Is the Great Pyramid about to Reveal Its Deepest Secret? Review as the New Millennium Begins, a Tiny Robot Will Open a Tunnel Door Which Could Lead to an Incredible Buried Chamber - and the Most Remarkable Archaeological Find of All Time

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Byline: ROBERT BAUVAL

Deep inside the oldest, largest, tallest and most sacred monument on this planet is a heavily guarded secret, a mystery which has split the archaeological establishment, mystified the greatest minds and intrigued those who know what might, just might, be there.

The monument is the Great Pyramid of Giza, the extraordinary structure whose making and purpose we still struggle to understand. It may seem incredible that, even with modern technology, we still do not know exactly what is inside, and that we have not succeeded in mapping its every chamber, room and tunnel; but, due to its amazing stone bulk and its fantastic construction, we do not.

The pyramid gives up its secrets reluctantly.

Sometimes, as in this case, there are those who are terrified of what may be revealed. But soon, as the millennium turns in a mere eight weeks' time, it seems likely that perhaps the most astonishing discovery ever made on the great plain of Giza will be uncovered.

Deep inside the pyramid, where the blocks of stone are farthest from the burning sun, wrapped in darkness and in the cold stillness of the centuries, there lies a secret passage with a door at its end. I believe that behind this door there is a chamber, hidden so well from prying eyes that it can only contain the most precious of archaeological prizes.

And only yards away, perhaps connected to what is behind the door, and under that most mysterious and inscrutable of monuments, the Great Sphinx, I know there is another as yet unexplored chamber. There, embedded in the rock beneath the Sphinx, could be a room which archaeologists have sought for centuries: the fabulous Hall of Records.

It is, in effect, a great library; the blueprint of a civilisation which predated the pharaohs and whose part in creating their great dynasty has long been hinted at, but never established.

If one or both of these secret chambers are found, it will be the most amazing archaeological triumph of the century, perhaps of the whole millennium.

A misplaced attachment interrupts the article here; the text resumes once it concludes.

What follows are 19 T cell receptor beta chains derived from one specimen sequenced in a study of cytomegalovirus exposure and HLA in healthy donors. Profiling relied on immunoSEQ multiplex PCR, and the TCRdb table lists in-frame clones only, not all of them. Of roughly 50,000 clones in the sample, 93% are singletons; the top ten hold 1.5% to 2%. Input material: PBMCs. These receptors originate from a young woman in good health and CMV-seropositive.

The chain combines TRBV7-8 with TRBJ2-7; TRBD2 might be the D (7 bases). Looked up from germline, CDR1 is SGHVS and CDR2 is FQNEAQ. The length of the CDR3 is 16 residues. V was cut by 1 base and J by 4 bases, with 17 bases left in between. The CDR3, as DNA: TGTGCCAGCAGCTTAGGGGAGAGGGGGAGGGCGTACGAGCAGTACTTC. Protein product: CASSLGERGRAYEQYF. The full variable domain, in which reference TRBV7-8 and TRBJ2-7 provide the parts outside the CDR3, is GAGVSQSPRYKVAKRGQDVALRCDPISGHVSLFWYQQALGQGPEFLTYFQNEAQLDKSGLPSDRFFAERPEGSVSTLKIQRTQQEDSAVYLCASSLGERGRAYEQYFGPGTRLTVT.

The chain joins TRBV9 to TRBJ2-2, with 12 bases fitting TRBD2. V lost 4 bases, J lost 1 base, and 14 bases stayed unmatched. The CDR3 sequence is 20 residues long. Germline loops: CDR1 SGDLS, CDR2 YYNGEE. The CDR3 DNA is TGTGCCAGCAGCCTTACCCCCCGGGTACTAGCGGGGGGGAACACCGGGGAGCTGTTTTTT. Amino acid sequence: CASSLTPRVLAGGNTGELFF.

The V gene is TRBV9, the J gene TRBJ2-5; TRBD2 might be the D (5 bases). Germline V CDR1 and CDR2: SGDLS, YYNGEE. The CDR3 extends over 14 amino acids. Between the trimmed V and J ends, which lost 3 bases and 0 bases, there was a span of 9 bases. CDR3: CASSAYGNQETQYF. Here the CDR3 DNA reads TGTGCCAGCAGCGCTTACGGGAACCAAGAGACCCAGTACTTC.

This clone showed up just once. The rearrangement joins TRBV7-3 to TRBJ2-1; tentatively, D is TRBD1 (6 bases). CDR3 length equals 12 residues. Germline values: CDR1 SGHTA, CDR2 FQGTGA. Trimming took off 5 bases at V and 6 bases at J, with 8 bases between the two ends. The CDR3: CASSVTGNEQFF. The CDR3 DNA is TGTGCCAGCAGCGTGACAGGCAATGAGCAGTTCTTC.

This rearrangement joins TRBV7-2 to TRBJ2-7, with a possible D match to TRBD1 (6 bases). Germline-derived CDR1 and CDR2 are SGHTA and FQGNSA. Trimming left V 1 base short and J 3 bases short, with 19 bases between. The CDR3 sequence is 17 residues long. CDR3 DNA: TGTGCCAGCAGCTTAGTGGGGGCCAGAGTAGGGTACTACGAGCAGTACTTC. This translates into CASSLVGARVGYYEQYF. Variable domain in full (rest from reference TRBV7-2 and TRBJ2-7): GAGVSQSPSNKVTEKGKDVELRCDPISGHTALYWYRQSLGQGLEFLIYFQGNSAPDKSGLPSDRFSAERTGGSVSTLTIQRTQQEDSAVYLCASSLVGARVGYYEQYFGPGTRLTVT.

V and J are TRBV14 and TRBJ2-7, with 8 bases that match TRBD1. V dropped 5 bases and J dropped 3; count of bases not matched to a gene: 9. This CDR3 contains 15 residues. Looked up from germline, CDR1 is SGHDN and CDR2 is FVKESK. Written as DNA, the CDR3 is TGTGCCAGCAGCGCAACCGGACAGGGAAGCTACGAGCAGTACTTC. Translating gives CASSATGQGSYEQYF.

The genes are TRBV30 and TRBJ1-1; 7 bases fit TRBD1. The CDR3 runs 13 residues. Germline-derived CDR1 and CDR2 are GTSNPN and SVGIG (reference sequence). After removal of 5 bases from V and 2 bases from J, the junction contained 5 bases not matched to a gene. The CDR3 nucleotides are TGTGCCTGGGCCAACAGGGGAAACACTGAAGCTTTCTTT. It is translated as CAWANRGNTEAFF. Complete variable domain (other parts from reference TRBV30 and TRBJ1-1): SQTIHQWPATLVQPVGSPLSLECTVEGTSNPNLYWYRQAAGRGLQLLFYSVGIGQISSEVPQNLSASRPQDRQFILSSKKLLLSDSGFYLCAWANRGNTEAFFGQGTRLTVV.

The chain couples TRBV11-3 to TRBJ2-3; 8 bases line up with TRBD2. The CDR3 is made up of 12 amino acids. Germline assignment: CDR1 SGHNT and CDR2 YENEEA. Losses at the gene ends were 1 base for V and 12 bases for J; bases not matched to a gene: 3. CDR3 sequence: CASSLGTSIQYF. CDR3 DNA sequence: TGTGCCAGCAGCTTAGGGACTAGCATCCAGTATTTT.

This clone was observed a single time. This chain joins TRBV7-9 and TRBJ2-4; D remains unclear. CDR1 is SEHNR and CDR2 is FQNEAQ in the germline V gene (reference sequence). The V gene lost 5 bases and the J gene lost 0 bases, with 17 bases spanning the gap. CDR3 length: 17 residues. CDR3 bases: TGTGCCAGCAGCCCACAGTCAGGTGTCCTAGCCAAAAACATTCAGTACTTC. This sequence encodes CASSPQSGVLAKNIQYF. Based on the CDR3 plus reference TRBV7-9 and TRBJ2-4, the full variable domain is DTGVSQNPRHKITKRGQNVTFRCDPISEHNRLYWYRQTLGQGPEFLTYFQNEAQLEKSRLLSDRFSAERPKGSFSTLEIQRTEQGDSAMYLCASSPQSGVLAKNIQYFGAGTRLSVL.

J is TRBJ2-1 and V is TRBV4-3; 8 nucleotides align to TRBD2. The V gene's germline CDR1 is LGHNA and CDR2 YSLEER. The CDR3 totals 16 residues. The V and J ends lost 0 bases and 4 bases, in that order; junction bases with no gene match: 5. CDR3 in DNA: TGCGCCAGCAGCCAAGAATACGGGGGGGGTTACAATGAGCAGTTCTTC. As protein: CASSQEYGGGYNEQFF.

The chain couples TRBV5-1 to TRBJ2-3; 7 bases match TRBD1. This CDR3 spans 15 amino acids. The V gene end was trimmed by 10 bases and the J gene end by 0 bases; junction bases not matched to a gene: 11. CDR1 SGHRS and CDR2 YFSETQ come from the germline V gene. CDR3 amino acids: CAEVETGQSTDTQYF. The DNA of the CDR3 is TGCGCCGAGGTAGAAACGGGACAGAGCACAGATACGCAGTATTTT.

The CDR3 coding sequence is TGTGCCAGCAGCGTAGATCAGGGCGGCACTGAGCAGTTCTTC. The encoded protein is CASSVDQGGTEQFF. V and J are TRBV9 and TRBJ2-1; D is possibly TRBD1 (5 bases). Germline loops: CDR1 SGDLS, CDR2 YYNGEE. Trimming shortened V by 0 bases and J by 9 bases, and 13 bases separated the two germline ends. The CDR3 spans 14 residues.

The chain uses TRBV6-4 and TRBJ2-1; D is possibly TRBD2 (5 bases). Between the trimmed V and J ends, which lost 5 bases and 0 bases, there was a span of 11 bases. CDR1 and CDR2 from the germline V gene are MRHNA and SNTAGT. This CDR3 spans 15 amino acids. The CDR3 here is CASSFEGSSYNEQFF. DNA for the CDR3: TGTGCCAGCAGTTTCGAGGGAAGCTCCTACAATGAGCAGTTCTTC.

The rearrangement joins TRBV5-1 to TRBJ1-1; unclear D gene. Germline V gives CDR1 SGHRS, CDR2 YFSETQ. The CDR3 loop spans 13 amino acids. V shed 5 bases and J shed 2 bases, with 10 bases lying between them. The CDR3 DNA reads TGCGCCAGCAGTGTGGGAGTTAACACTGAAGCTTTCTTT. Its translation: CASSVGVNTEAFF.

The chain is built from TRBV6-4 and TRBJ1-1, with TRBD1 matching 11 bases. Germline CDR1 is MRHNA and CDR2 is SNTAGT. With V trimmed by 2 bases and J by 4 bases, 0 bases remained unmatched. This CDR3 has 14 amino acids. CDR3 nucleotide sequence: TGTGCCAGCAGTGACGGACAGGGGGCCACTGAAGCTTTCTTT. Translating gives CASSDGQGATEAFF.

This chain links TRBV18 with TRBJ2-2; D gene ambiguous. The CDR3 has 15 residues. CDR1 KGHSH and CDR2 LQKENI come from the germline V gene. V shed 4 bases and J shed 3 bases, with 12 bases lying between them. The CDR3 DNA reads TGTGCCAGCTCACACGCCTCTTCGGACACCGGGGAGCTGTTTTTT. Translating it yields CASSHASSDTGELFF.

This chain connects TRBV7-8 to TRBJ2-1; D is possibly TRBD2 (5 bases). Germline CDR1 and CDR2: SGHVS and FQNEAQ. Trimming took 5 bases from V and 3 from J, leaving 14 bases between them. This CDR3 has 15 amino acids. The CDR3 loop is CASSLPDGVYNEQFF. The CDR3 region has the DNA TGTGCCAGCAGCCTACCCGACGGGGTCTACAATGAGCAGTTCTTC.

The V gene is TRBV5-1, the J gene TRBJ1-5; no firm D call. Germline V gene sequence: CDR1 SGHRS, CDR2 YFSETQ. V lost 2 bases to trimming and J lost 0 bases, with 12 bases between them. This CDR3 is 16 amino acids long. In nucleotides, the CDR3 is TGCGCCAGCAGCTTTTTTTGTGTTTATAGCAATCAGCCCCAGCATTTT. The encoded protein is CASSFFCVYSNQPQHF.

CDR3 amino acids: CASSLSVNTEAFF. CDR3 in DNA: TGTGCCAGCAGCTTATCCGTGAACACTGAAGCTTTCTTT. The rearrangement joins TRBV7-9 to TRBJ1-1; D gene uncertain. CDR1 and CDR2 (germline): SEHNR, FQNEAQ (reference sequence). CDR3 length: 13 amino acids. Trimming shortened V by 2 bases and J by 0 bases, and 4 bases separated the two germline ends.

And soon we will know.

The Egyptians, who have in the past been resistant to the search for the Hall of Records since it may rewrite their ancient history, have relented and finally agreed to begin to turn the spade. The two expeditions - into the pyramid and beneath the Sphinx - are now imminent and will take place as Egypt marks the millennium with a ceremony centred on the Great Pyramid.

On December 31, at the stroke of midnight, a military helicopter will gently hover above the pyramid, as 250,000 people watch from the surrounding sand and rock. The aircraft will then slowly lower a shining golden triangle on to the top of the pyramid.

For thousands of years the capstone which topped the Great Pyramid at Giza has been missing. But, as one millennium ends and another begins, the pyramid will be made complete again, giving a marvellous backdrop for the discoveries which are to come.

As the celebrations go on outside, within the Great Pyramid itself a small robot - equipped with a video camera linked to TV networks around the world - will proceed to lift open the small door thought to lead to the first secret chamber. It has taken long years of argument and persuasion to get to this point. Discovered in 1993 by a German team, the door is tiny, standing at the end of a long, narrow shaft, measuring only about eight inches square. Initially this shaft and three others the Germans were investigating were thought to be for ventilation purposes, but more recently they have been interpreted as passages through which the spirit of the dead Pharaoh would ascend to the stars.

As the Germans' robot crept along the shaft, it sent back video pictures.

But, after a two-week, 70-yard journey, it was suddenly halted. The team could see that the obstacle was a stone door with what appeared to be two metal handles, later shown to be copper. …